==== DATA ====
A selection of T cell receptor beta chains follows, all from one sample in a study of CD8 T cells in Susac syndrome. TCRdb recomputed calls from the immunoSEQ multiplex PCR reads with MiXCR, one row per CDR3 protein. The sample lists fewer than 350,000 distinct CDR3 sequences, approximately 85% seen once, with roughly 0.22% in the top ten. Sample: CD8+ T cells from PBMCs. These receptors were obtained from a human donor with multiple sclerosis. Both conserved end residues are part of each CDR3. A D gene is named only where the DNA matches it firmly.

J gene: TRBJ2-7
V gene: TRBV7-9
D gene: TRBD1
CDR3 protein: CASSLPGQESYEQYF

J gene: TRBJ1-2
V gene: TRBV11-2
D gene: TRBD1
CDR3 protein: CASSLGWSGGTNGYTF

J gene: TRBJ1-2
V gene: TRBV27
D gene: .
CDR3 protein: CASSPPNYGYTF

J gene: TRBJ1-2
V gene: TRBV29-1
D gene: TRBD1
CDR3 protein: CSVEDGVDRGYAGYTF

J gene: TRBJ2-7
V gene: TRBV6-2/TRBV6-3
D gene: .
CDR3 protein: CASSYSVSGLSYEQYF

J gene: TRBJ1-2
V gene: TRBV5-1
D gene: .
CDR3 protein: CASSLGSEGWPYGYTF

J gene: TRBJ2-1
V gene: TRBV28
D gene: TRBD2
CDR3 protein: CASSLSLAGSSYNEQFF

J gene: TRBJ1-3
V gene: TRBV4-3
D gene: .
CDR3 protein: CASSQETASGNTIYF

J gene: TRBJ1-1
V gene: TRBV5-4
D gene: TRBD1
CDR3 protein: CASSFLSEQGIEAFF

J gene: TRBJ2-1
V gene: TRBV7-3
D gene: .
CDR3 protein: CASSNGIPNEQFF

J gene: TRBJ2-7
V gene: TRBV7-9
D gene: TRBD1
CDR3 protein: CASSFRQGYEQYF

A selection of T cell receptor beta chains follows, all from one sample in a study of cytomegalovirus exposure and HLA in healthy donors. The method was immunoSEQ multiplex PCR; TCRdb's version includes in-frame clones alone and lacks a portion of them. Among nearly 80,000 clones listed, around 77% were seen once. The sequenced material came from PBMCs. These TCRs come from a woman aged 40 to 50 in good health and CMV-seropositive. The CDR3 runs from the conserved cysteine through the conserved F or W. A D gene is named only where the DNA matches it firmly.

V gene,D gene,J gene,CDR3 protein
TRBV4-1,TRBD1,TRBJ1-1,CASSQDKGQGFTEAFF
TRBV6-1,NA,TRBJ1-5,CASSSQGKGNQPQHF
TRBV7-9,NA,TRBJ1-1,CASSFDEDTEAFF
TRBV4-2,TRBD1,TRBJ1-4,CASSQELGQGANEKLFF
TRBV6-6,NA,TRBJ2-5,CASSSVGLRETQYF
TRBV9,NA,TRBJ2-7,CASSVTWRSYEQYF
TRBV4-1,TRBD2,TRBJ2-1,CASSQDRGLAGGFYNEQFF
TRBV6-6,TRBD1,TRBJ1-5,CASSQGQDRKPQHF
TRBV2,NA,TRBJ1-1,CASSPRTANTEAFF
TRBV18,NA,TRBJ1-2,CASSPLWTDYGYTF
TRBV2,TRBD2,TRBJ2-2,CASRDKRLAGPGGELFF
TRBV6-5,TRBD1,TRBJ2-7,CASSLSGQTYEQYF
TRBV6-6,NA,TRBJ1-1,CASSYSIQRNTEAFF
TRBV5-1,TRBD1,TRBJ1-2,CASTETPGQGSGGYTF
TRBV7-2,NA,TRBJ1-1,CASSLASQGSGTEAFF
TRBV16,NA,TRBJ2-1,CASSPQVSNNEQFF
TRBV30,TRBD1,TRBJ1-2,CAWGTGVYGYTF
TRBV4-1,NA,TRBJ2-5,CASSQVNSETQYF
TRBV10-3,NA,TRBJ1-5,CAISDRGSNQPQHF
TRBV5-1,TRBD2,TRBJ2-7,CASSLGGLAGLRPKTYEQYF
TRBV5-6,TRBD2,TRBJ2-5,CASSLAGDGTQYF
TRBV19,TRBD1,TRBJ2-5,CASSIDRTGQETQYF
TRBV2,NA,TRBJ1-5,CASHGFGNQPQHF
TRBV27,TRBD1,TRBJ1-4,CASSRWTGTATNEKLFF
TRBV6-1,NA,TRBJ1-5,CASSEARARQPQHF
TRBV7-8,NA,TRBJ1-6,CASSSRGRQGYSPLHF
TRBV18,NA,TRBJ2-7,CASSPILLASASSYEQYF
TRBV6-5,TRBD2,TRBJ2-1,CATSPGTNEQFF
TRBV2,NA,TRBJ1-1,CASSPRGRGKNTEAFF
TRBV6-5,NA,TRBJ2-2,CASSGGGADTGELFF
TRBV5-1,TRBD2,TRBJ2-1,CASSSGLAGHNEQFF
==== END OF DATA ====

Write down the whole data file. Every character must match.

A selection of T cell receptor beta chains follows, all from one sample in a study of CD8 T cells in Susac syndrome. TCRdb recomputed calls from the immunoSEQ multiplex PCR reads with MiXCR, one row per CDR3 protein. The sample lists fewer than 350,000 distinct CDR3 sequences, approximately 85% seen once, with roughly 0.22% in the top ten. Sample: CD8+ T cells from PBMCs. These receptors were obtained from a human donor with multiple sclerosis. Both conserved end residues are part of each CDR3. A D gene is named only where the DNA matches it firmly.

J gene: TRBJ2-7
V gene: TRBV7-9
D gene: TRBD1
CDR3 protein: CASSLPGQESYEQYF

J gene: TRBJ1-2
V gene: TRBV11-2
D gene: TRBD1
CDR3 protein: CASSLGWSGGTNGYTF

J gene: TRBJ1-2
V gene: TRBV27
D gene: .
CDR3 protein: CASSPPNYGYTF

J gene: TRBJ1-2
V gene: TRBV29-1
D gene: TRBD1
CDR3 protein: CSVEDGVDRGYAGYTF

J gene: TRBJ2-7
V gene: TRBV6-2/TRBV6-3
D gene: .
CDR3 protein: CASSYSVSGLSYEQYF

J gene: TRBJ1-2
V gene: TRBV5-1
D gene: .
CDR3 protein: CASSLGSEGWPYGYTF

J gene: TRBJ2-1
V gene: TRBV28
D gene: TRBD2
CDR3 protein: CASSLSLAGSSYNEQFF

J gene: TRBJ1-3
V gene: TRBV4-3
D gene: .
CDR3 protein: CASSQETASGNTIYF

J gene: TRBJ1-1
V gene: TRBV5-4
D gene: TRBD1
CDR3 protein: CASSFLSEQGIEAFF

J gene: TRBJ2-1
V gene: TRBV7-3
D gene: .
CDR3 protein: CASSNGIPNEQFF

J gene: TRBJ2-7
V gene: TRBV7-9
D gene: TRBD1
CDR3 protein: CASSFRQGYEQYF

A selection of T cell receptor beta chains follows, all from one sample in a study of cytomegalovirus exposure and HLA in healthy donors. The method was immunoSEQ multiplex PCR; TCRdb's version includes in-frame clones alone and lacks a portion of them. Among nearly 80,000 clones listed, around 77% were seen once. The sequenced material came from PBMCs. These TCRs come from a woman aged 40 to 50 in good health and CMV-seropositive. The CDR3 runs from the conserved cysteine through the conserved F or W. A D gene is named only where the DNA matches it firmly.

V gene,D gene,J gene,CDR3 protein
TRBV4-1,TRBD1,TRBJ1-1,CASSQDKGQGFTEAFF
TRBV6-1,NA,TRBJ1-5,CASSSQGKGNQPQHF
TRBV7-9,NA,TRBJ1-1,CASSFDEDTEAFF
TRBV4-2,TRBD1,TRBJ1-4,CASSQELGQGANEKLFF
TRBV6-6,NA,TRBJ2-5,CASSSVGLRETQYF
TRBV9,NA,TRBJ2-7,CASSVTWRSYEQYF
TRBV4-1,TRBD2,TRBJ2-1,CASSQDRGLAGGFYNEQFF
TRBV6-6,TRBD1,TRBJ1-5,CASSQGQDRKPQHF
TRBV2,NA,TRBJ1-1,CASSPRTANTEAFF
TRBV18,NA,TRBJ1-2,CASSPLWTDYGYTF
TRBV2,TRBD2,TRBJ2-2,CASRDKRLAGPGGELFF
TRBV6-5,TRBD1,TRBJ2-7,CASSLSGQTYEQYF
TRBV6-6,NA,TRBJ1-1,CASSYSIQRNTEAFF
TRBV5-1,TRBD1,TRBJ1-2,CASTETPGQGSGGYTF
TRBV7-2,NA,TRBJ1-1,CASSLASQGSGTEAFF
TRBV16,NA,TRBJ2-1,CASSPQVSNNEQFF
TRBV30,TRBD1,TRBJ1-2,CAWGTGVYGYTF
TRBV4-1,NA,TRBJ2-5,CASSQVNSETQYF
TRBV10-3,NA,TRBJ1-5,CAISDRGSNQPQHF
TRBV5-1,TRBD2,TRBJ2-7,CASSLGGLAGLRPKTYEQYF
TRBV5-6,TRBD2,TRBJ2-5,CASSLAGDGTQYF
TRBV19,TRBD1,TRBJ2-5,CASSIDRTGQETQYF
TRBV2,NA,TRBJ1-5,CASHGFGNQPQHF
TRBV27,TRBD1,TRBJ1-4,CASSRWTGTATNEKLFF
TRBV6-1,NA,TRBJ1-5,CASSEARARQPQHF
TRBV7-8,NA,TRBJ1-6,CASSSRGRQGYSPLHF
TRBV18,NA,TRBJ2-7,CASSPILLASASSYEQYF
TRBV6-5,TRBD2,TRBJ2-1,CATSPGTNEQFF
TRBV2,NA,TRBJ1-1,CASSPRGRGKNTEAFF
TRBV6-5,NA,TRBJ2-2,CASSGGGADTGELFF
TRBV5-1,TRBD2,TRBJ2-1,CASSSGLAGHNEQFF